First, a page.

By Mike Jones
The NZD/USD drifted higher in relatively lacklustre trade overnight, benefiting from a broadly softer USD and the soaring AUD/USD.
Yesterday’s notably upbeat speech from RBA Governor Stevens set the scene for a race higher in the AUD. Stevens essentially put markets on notice, suggesting that if “downside possibilities do not materialise” Australian interest rates will have to rise. This was also the message from a couple of hawkish articles from noted RBA watchers Alan Mitchell and Terry McCrann overnight.
After starting the week around 0.9380, AUD/USD surged to a fresh 25-month high above 0.9490 overnight as interest rate markets moved to price a roughly one in three chance of a RBA hike as early as October. Along with a broadly softer USD, this helped drag NZD/USD up to an overnight high of around 0.7320.
In contrast, NZD/AUD dived below 0.7700 for the first time since April. Stevens’ hawkish undertones yesterday provided a clear contrast to last week’s monetary policy about-face from the RBNZ. Following last week’s publication of the RBNZ’s watered down tightening expectations, local markets now do not expect another RBNZ rate hike until March. We agree.
The spread between the NZ and Australian 3-year swap rate is now at its lowest level on record (-124bps). Even after yesterday’s ½ cent fall in NZD/AUD, this suggests more weakness is in prospect for the cross. Indeed, our short-term NZD/AUD “fair-value” model (which has done a good job of front running the slide in NZD/AUD since May) currently suggests a short-term NZD/AUD “fair-value” range of 0.7500-0.7700.
This suggests NZD/AUD rallies above 0.7750 will not be sustained in the absence of a push higher in NZ-AU interest rate differentials. Looking ahead, tomorrow morning’s FOMC policy announcement remains the focus for markets. We suspect NZD/USD will remain contained in the familiar 0.7210-0.7330 range ahead of this.
The USD weakened slightly against most of the major currencies overnight against a backdrop of steady risk appetite and modest declines in US bond yields. Currency markets struggled for direction somewhat overnight as investors look ahead to Wednesday’s FOMC policy meeting. Still, speculation the Fed could signal additional easing measures may be necessary undermined US bond yields and contributed to a rally in equity markets.
10-year US Treasury yields dipped 4bps to 2.71% while 2-year yields were broadly unchanged at around 0.46%. The OECD said it could be 2013, at best, before US unemployment returns to pre-recession levels, further weighing on US bond yields and the USD. “Safe-haven” demand for currencies like the USD and JPY was sapped by still buoyant risk appetite, evident in healthy gains in equity markets and a slight fall in the VIX index (a proxy for risk aversion).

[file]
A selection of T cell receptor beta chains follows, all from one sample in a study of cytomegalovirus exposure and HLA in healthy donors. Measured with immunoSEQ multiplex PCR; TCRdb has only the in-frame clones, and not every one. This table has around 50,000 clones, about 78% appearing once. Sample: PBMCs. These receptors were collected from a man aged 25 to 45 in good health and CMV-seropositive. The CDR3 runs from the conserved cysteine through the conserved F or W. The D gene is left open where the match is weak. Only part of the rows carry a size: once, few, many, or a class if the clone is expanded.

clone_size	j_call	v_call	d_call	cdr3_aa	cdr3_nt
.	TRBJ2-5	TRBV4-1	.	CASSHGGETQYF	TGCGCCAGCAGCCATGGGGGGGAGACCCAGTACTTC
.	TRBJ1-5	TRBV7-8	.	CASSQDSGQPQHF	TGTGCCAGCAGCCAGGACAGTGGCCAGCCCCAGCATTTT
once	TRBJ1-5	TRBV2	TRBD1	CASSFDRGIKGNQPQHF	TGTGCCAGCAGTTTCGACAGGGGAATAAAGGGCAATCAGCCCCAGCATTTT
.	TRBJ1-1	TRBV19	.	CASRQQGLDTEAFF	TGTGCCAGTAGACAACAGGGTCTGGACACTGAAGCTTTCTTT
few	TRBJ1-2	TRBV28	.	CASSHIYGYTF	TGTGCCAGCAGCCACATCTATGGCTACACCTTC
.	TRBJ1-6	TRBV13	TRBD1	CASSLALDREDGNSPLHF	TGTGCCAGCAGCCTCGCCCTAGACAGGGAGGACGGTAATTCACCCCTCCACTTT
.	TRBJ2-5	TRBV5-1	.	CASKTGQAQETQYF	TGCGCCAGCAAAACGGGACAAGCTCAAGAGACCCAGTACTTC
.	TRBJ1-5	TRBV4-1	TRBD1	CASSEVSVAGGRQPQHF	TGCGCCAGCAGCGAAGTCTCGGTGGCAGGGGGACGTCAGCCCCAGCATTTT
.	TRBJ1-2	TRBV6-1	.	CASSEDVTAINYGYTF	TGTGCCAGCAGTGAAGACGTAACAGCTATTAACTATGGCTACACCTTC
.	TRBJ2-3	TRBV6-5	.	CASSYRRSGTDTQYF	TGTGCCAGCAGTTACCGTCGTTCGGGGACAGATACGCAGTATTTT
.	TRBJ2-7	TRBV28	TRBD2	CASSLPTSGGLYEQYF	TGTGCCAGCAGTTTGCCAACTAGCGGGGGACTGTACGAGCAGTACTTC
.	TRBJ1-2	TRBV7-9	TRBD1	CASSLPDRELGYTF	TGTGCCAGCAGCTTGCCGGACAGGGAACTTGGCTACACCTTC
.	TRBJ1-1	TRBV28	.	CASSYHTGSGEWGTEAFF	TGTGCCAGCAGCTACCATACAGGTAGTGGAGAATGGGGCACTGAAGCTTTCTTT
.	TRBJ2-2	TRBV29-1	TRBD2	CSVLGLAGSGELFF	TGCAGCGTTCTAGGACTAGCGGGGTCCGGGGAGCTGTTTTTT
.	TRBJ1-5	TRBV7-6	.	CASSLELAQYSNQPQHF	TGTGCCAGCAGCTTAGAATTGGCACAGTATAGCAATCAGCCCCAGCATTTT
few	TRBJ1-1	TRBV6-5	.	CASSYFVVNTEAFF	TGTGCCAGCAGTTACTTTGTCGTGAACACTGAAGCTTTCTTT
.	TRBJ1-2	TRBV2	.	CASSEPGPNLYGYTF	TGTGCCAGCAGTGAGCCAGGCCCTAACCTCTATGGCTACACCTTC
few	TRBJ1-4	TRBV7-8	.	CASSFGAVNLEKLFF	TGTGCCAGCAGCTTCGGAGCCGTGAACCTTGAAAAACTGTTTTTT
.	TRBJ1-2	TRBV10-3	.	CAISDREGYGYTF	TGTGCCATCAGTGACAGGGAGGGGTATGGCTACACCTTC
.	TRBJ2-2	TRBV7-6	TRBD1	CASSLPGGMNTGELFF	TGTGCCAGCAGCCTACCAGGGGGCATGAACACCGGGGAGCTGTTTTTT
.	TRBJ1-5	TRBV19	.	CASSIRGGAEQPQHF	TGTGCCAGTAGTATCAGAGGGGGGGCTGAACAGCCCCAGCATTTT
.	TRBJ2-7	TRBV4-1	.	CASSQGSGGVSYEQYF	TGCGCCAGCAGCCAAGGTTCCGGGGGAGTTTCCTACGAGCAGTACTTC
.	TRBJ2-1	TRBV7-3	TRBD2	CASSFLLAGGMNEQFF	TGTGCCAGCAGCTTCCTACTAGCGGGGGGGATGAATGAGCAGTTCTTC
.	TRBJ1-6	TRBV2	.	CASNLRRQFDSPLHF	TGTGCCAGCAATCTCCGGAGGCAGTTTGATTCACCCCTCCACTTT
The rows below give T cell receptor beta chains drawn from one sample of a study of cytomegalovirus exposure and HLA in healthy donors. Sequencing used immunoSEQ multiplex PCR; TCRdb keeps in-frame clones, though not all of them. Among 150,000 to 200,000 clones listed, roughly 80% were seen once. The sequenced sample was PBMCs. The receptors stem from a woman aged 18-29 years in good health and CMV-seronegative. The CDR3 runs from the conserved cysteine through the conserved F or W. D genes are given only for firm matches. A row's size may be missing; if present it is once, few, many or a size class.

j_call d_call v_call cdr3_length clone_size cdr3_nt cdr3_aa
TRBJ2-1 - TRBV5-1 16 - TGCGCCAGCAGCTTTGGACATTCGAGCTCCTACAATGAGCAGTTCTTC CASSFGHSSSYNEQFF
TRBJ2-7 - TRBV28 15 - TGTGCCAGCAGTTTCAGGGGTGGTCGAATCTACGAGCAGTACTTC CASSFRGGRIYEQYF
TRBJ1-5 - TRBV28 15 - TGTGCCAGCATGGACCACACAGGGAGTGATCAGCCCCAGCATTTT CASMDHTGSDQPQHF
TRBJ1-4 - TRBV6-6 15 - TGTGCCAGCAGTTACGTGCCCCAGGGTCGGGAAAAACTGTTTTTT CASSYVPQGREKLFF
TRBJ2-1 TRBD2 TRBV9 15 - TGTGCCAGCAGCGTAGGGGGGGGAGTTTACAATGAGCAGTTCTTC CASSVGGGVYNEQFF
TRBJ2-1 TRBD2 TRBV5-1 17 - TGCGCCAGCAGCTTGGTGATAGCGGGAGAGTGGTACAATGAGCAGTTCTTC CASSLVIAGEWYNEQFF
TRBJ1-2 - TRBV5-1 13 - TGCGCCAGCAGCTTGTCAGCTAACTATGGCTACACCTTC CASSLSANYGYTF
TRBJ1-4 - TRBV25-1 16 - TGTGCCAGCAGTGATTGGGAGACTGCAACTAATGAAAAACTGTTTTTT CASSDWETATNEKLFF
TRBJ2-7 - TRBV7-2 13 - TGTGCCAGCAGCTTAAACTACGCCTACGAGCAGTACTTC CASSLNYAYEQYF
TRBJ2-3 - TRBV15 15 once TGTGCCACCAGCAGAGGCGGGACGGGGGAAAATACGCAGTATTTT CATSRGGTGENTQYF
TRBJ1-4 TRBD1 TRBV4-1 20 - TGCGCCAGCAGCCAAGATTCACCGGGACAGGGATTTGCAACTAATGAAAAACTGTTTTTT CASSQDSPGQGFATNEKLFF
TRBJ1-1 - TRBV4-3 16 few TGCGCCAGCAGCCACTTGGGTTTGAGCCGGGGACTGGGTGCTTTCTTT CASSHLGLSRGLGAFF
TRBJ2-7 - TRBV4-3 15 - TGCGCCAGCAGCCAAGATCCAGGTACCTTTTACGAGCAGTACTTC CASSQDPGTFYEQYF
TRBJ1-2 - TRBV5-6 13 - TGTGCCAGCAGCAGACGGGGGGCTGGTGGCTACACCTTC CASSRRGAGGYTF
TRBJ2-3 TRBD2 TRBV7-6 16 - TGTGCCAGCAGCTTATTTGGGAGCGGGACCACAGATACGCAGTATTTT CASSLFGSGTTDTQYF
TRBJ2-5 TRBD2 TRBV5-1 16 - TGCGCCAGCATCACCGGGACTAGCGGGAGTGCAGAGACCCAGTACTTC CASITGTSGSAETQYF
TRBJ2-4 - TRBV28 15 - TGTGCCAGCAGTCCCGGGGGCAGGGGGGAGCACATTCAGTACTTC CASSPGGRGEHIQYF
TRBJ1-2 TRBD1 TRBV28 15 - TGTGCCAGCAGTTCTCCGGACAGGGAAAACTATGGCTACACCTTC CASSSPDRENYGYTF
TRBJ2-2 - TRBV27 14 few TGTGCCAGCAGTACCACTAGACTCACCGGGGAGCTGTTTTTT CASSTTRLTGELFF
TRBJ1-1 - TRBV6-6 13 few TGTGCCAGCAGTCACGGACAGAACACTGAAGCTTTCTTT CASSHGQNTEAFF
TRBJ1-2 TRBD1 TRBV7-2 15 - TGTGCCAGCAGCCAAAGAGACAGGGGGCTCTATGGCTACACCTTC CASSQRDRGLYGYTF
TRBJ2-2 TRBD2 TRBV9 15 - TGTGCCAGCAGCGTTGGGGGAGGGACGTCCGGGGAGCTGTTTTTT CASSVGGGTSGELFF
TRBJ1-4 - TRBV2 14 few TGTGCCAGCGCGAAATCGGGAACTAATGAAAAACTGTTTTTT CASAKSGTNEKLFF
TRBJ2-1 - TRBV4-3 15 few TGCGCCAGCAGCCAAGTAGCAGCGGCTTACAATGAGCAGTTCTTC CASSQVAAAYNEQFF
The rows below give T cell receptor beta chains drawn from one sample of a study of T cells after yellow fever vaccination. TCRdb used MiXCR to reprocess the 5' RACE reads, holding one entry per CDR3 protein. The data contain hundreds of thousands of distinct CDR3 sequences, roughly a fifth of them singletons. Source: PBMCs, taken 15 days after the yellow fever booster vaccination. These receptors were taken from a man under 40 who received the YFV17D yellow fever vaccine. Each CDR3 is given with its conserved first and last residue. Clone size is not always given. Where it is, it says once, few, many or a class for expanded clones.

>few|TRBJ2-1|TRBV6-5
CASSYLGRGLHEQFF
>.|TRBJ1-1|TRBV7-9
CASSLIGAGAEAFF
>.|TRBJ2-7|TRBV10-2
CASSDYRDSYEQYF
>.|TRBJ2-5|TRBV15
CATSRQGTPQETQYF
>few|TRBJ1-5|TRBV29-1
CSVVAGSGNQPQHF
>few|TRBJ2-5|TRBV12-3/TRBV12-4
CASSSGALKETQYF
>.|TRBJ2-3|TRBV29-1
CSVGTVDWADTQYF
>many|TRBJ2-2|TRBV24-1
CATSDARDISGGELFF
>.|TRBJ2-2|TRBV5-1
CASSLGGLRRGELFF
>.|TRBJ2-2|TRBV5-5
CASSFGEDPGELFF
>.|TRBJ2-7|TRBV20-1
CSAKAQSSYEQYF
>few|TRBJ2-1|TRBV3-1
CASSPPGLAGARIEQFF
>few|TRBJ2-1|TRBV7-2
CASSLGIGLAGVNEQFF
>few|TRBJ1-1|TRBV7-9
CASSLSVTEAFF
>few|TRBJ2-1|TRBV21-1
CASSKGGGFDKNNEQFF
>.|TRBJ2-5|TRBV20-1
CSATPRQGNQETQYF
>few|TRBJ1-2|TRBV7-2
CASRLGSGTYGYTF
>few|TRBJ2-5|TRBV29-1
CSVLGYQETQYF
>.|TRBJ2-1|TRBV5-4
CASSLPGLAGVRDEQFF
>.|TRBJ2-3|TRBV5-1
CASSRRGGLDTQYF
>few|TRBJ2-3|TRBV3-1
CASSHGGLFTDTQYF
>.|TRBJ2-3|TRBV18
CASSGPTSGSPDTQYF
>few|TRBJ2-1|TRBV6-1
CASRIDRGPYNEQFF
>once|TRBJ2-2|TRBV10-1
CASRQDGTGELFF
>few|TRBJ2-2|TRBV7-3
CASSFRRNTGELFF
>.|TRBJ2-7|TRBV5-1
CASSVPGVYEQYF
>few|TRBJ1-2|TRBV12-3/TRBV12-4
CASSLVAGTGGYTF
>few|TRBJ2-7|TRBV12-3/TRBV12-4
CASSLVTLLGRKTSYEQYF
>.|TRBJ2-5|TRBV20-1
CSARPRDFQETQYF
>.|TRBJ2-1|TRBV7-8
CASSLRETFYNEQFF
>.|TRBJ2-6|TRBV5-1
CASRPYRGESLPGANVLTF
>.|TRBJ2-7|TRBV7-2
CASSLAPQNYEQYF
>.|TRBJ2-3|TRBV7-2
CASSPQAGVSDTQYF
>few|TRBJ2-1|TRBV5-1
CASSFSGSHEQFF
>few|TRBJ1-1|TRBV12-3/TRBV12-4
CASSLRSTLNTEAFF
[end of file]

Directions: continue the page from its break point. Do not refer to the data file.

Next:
European equity indices jumped 1.4-1.7%, while the S&P500 increased around 1.5%. Gains in the S&P500 accelerated after the index broke above 1130, the technically important level that had capped gains since mid-May. Further gains look likely in coming sessions as momentum players buy the topside break. Against a broadly softer USD, EUR/USD climbed from 1.3040 to brush against resistance around 1.3120. Gains were later partially unwound after Citigroup issued a short EUR/USD recommendation and the Irish central bank Governor said the Irish budget profile needs “reprogramming”.
GBP bucked the softer USD trend as a string of lacklustre economic data highlighted the sluggish pace of UK recovery. The Rightmove index showed UK house prices fell for a third consecutive month in September, while home loan approvals dropped to their lowest level in more than a year (45,000 vs. 46,000 expected). After starting the week around 1.5650, GBP/USD slipped to nearly 1.5550.
Ratings agency Moody’s said the UK’s AAA rating will be able to “withstand economic challenges”, helping prevent further GBP losses. Looking ahead, tomorrow morning’s (6:15am NZT) FOMC policy announcement remains the focus for investors. We suspect it will take further clear deterioration in US economic data for the Fed to consider additional quantitative easing measures. As such, there is unlikely to be much change in the Fed’s language.
If we’re right, a mild bounce in US bond yields and the USD could be in the offing. Near-term support on the USD index is eyed towards 80.90, with initial resistance at 81.90.
* Mike Jones is part of the BNZ research team.